The Noah Webster House & West Hartford Historical Society will host the West Hartford House Tour, featuring six distinctive homes, on Sunday, Nov. 10.
By Ronni Newton
Most house tours are all about curb appeal and décor, but while the six West Hartford homes available for viewing Sunday are all attractive, this tour offers an educational and historical perspective.
“Not just a pretty house” is once again the theme of the West Hartford House Tour sponsored by the Noah Webster House & West Hartford Historical Society because in addition to viewing six distinctive private homes in the “Old West School” area, participants in the tour will explore the history of West Hartford through its varied architecture and learn about the former residents who once made this town their home.
The tour will take place on Sunday, Nov. 10, from noon-4 p.m.
“We chose the neighborhood of the ‘Old West School’ area because of its architecture, because it’s very eclectic with many different time periods represented,” Noah Webster House & West Hartford Historical Society Executive Director Jennifer DiCola Matos said.
“The landmark of the neighborhood is the one-room schoolhouse formerly known as West School,” added Matos, and while it’s not part of the tour, participants will pass by it several times as they walk from house to house and it is the iconic building that really defines the neighborhood. “The building became the headquarters for the West Hartford Art League in the 1930s and that likely saved it from destruction. Today, it is the only one-room schoolhouse left in town,” she said.
This year’s selection of houses represents 100 years of architectural history, and weaves together the story of how the Old West School neighborhood evolved.
Matos said that while some of the houses on tour are located in the Buena Vista Historic District, that neighborhood is typically associated with the area up the hill. “Of course, the hill was originally known as Selden Hill, where generations of the Selden family made their home,” she said. “Buena Vista didn’t get its name until the 1890s, when inventor and resident Benjamin Desjardins coined the name – for obvious reasons. It’s got a great view!”
Matos provided the following information about the homes on the tour:
193 Sedgwick Road, 1928
A stately red brick Georgian Revival that sits atop a steep rise on the prominent corner of Sedgwick and Ridgewood roads. This house was built for Josiah and Eleanor Clark, designed to resemble the Henry Wadsworth Longfellow Homestead in Portland, ME. Their son, W.D. Clark, owned a realty company that developed Ridgewood Road and the house at 193 Sedgwick was the first house. The quality of the house set the tone for the new “Ridgewood Heights” subdivision.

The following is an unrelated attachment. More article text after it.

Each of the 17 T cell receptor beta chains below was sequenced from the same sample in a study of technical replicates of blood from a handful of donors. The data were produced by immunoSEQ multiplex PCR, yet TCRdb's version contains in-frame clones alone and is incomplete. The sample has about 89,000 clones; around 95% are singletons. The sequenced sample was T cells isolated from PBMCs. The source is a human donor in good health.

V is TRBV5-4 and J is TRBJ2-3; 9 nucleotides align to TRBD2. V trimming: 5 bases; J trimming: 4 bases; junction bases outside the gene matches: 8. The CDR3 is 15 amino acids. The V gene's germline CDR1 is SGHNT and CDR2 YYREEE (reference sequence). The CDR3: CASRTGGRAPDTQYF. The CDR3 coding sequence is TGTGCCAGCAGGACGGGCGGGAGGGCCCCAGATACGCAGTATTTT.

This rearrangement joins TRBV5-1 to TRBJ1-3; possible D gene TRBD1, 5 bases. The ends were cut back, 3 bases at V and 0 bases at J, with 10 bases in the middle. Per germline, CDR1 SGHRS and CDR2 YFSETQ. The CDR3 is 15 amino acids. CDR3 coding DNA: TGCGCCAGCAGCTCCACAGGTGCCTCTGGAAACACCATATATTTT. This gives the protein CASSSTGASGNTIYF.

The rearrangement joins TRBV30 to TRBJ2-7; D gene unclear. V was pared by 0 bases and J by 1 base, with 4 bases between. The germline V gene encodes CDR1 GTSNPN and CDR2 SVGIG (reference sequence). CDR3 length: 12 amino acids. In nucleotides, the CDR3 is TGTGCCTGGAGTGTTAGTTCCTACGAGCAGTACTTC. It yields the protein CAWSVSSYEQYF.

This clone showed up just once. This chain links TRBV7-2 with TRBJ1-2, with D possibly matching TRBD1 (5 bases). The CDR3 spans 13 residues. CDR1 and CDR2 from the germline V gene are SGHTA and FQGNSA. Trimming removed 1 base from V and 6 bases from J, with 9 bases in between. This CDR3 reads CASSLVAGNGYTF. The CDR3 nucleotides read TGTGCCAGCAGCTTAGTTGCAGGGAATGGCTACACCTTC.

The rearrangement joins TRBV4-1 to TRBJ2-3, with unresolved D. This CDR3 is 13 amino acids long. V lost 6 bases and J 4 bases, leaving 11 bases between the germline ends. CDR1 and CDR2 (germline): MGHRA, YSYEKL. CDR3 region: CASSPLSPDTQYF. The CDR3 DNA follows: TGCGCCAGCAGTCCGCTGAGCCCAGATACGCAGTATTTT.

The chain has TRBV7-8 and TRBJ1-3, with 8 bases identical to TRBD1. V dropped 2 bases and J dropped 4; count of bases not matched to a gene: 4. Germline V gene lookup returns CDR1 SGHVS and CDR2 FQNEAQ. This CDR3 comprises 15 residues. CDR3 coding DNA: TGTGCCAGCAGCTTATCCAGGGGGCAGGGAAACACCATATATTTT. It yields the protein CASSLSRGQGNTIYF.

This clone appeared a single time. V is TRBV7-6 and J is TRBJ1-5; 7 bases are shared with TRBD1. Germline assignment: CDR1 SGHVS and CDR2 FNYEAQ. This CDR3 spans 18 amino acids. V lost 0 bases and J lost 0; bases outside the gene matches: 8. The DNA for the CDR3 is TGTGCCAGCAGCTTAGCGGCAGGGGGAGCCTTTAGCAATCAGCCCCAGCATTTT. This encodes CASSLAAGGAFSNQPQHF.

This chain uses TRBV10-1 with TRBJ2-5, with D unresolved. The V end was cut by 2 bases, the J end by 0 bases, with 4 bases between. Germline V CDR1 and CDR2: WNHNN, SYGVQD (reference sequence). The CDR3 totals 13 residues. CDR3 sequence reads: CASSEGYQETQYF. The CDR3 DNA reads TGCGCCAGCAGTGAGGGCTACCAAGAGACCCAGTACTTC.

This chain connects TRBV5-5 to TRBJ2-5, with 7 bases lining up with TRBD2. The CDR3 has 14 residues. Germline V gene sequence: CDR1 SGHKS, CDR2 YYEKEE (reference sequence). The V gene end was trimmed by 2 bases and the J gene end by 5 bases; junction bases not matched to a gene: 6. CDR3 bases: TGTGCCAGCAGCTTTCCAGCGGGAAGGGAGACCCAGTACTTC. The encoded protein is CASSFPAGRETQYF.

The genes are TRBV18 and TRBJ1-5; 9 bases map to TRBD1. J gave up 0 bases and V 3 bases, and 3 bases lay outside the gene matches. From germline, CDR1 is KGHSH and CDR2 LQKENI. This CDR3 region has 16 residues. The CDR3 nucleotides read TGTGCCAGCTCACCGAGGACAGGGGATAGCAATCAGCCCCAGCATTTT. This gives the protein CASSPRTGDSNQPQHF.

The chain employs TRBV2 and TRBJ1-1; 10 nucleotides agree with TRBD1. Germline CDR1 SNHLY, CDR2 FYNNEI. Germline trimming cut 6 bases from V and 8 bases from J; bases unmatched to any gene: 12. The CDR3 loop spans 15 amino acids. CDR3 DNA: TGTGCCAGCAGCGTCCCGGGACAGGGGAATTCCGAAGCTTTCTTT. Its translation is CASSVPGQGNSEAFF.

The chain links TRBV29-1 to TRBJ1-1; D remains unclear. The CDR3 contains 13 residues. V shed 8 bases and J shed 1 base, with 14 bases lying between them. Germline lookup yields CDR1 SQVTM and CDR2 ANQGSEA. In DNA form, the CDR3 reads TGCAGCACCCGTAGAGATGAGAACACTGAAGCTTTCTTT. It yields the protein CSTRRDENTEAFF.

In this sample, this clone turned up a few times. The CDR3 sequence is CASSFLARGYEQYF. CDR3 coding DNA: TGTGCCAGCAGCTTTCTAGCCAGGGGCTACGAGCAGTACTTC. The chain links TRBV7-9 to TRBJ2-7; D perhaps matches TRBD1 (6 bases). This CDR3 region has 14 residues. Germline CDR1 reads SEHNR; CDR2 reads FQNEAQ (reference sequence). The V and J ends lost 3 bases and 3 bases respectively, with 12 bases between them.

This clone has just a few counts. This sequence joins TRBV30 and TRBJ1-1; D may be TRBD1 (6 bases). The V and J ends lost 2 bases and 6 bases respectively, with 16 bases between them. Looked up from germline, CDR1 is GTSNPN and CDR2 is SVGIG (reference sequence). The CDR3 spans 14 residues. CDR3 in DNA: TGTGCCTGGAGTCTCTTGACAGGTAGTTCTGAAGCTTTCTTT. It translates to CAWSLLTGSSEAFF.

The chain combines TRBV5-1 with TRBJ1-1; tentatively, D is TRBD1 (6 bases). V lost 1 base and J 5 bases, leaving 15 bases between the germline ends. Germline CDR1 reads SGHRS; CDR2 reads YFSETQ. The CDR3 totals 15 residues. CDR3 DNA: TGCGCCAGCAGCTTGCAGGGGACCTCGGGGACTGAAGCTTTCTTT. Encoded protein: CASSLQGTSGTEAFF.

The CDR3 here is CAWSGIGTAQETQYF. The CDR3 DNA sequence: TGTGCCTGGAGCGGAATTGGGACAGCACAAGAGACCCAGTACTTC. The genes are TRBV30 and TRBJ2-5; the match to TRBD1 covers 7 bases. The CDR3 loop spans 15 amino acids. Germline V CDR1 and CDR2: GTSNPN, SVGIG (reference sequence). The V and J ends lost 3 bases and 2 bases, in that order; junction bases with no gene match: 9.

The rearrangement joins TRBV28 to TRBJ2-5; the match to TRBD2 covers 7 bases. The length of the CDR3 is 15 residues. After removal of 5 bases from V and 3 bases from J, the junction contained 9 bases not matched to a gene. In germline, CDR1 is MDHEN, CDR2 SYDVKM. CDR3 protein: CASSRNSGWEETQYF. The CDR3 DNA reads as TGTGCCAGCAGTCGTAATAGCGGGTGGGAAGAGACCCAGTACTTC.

188 Sedgwick Road, 1938
This Tudor Revival house was built for Matilda Graham, the widow of James H. Graham, and her two adult daughters. James Graham owned a grocery store in Hartford and prior to his death, the family lived in Hartford on New Britain Avenue. The house was part of the “Carlson Tract,” a section of houses on Castlewood Road and Rosedale Road developed by David Carlson. The exterior features allusions to the Tudor Revival with brick, stucco and half-timbering.
15 Buena Vista Road, 1840
This Greek Revival home is the oldest on this year’s House Tour and is certainly a landmark in the neighborhood. It was built for newlyweds Edward Stanley and his wife Susan Selden. Edward was the first West Hartford representative to the General Assembly of Connecticut in 1855 and the town’s first selectman. His son, Frederick E. Stanley, took ownership of the farm and developed the surrounding land after 1910, including the site of 105 Mountain Rd., which is also on this year’s tour.
25 Buena Vista Rd., 1940
This Cape Cod Cottage – and the one next to it at 21 Buena Vista Rd. – was built for a newlywed couple, Richard and Elizabeth Sweet. Elizabeth’s brother and sister-in-law, John and Lois Mallory, built the house next door. At the time, the neighborhood was known as the West Hartford Golf Club. Both Richard and John were employed at Travelers Insurance Co., and the commission of these architect-designed homes during the Great Depression is evidence of how the insurance industry was largely insulated from the effects of the stock market crash.
105 Mountain Rd., 1917
This Colonial Revival house was built for Michael Manternach, a native of Luxembourg, on land previously owned by the Stanley family of 15 Buena Vista Rd. Manternach was a member of the West Hartford Town Council and the president of the Manternach Company, an advertising company and the Graphic Arts Company, a printing and photo engraving firm that printed photos for the Hartford Courant. The house was designed by William Marchant, the architect who also planned the old William Hall High School (today’s Town Hall).
40 Gin Still Lane, 1880
Possibly built in the 19th century, this intriguing home was updated in 1937 to include the Colonial Revival features that it now boasts. At the time of its construction, the home would have been one of only a handful of houses on Buena Vista, then known as Selden Hill. Although today the street is known as Gin Still Lane, historic maps show that the upper part of the street was once called Highland and the lower part of the street was Fairview. The home was possibly owned by stock broker Clinton T. King.